Judge to Decide Whether Jack Smith Lawfully Appointed, Has Power to Prosecute

Judge to Decide Whether Jack Smith Lawfully Appointed, Has Power to Prosecute
Special counsel Jack Smith speaks to members of the media at the Department of Justice building in Washington on Aug. 1, 2023. (Saul Loeb/AFP via Getty Images)

FORT PIERCE, Fla.—U.S. District Court Judge Aileen Cannon heard arguments over special counsel Jack Smith’s appointment and the scope of his powers on June 21, as former President Donald Trump filed a motion to dismiss his classified documents case on the basis that the special counsel was unlawfully appointed, making his actions null and void.

In addition to Emil Bove arguing for the defense and James Pearce arguing for the prosecution, attorneys Matthew Seligman, Josh Blackman, and Gene Schaerr represented three groups of former government officials and legal experts who weighed in on the matter.

At the core of the defense’s argument is that the special counsel appointment violates the Appointments Clause, which states that officers need to be nominated by the president and confirmed by the Senate. However, it also allows Congress to enact laws that give department heads the authority to appoint inferior officers who report to the department head without such a confirmation process.

The defense argued Mr. Smith wields power exceeding that of an inferior officer and was thus an improperly appointed superior officer. The prosecution argued Mr. Smith was a properly appointed inferior officer working under the attorney general.

The judge raised questions about where the attorney general’s authority to appoint such an officer came from, and how much oversight he really has over the special counsel.

Where Is the Statutory Authority?

The attorney general’s appointment order of Mr. Smith cites several sections under 28 U.S. Code, which outline the function of the attorney general, delegation of authority, appointment of other officials, and rules governing attorneys retained by the attorney general.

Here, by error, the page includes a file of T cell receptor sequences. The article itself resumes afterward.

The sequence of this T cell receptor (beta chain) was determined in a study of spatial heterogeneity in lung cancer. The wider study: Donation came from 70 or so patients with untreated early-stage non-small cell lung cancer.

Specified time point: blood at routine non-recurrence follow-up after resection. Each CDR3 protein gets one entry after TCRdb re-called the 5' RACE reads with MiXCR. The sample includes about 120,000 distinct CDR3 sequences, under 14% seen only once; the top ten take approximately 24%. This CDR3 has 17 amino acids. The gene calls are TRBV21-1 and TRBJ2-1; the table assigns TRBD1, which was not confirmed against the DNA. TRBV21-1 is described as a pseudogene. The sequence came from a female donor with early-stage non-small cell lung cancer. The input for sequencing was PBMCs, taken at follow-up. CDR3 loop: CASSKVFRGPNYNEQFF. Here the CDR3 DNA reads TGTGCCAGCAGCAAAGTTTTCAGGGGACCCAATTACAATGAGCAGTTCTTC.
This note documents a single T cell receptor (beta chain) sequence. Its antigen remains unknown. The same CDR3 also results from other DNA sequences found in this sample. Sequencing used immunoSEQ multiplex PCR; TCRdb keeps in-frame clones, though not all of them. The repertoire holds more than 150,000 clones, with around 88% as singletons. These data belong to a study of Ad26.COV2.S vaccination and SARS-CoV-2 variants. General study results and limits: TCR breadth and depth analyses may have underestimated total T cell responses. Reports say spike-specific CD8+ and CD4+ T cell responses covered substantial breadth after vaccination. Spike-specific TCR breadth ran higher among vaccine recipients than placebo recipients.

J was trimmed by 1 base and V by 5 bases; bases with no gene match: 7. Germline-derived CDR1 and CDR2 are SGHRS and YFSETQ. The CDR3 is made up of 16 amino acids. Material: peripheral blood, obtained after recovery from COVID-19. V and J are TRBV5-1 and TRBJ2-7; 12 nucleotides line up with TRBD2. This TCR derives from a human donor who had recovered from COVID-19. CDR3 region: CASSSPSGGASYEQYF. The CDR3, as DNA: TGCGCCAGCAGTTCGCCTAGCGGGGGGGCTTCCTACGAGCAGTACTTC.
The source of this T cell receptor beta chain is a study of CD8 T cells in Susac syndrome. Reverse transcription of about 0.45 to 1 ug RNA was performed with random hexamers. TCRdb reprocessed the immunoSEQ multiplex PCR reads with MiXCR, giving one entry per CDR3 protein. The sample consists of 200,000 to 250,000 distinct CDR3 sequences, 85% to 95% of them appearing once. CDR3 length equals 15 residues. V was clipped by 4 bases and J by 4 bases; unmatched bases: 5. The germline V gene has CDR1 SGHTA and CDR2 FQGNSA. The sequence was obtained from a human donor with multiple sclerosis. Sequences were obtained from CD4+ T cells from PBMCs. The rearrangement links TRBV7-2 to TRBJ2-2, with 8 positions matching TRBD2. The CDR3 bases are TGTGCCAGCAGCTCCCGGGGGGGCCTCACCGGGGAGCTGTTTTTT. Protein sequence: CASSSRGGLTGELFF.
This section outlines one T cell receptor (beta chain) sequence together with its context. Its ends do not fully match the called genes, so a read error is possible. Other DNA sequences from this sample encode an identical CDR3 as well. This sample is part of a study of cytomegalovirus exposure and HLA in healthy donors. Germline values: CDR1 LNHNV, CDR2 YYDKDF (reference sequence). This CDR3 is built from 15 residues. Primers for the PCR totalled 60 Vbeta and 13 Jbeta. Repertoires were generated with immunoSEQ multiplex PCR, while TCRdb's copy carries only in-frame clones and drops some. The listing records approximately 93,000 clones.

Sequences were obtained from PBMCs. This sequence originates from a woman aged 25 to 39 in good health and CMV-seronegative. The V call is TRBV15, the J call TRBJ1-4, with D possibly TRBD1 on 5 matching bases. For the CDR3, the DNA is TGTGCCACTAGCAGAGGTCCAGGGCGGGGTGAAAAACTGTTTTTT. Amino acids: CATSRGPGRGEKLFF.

Judge Cannon asked Mr. Pearce, where is the special counsel statute? She expressed concern that the prosecution was relying on a patchwork of statutes to claim authority.

Mr. Pearce argued that historical precedence supports this authority. Past attorney generals have appointed special counsel, and even presidents have exercised power over special counsel. Mr. Pearce argued that if the court has accepted that Congress has granted the attorney general authority to appoint inferior officers, there is no difference in whether the president or attorney general appoints the officer.

Amici in support of the defense had argued that past attorney generals had both properly and improperly appointed special counsel in the past. For example, if a U.S. Attorney—someone who had been through Senate confirmation—was appointed special counsel, this would not have violated the Appointments Clause.

Amici in support of the prosecution argued that Congress had vested in the attorney general authority to appoint inferior officers, such as the special counsel or the solicitor general.

Defense attorneys argued that just because the Justice Department has made unlawful appointments in the past does not justify an unlawful appointment now.

Mr. Bove argued all the statutes discussed came from a law enacted in the 1960s, and the section that defines “special attorneys” gives them a far narrower role than the “special counsel” today. In short, they are not special counsel statutes, the defense argued.

Does the Attorney General Have Oversight?

If the special counsel is an inferior officer, he would be beholden to a superior—the attorney general.

Mr. Pearce said that the attorney general has the power to rescind Mr. Smith’s appointment and to overrule decisions, leading the judge to ask for an example.

Judge Cannon asked whether there has been any oversight of Mr. Smith to date, and Mr. Pearce said he was not in a position to answer. The judge also asked whether the attorney general had oversight over the decision to bring an indictment; Mr. Pearce said he could not answer. He had earlier told the judge that the attorney general can review, but is not required to review, an indictment brought by special counsel under the department’s rules.

Judge Cannon asked why Mr. Pearce could not answer, as it should have been straightforward whether the attorney general oversaw the decision to indict or not. Mr. Pearce answered that a decision was made, but he wasn’t in a position to say how.

Amici had argued that this was not equivalent to oversight, because the attorney general overruling the special counsel would need to be prompted by some unethical action by the special counsel. Mr. Pearce said the attorney general did not need to be prompted by unethical actions to decide to overrule something.

There is no set timeline for Judge Cannon to issue her decision, but for some past motions to dismiss filed by the defense, she ruled promptly after holding a hearing.

From The Epoch Times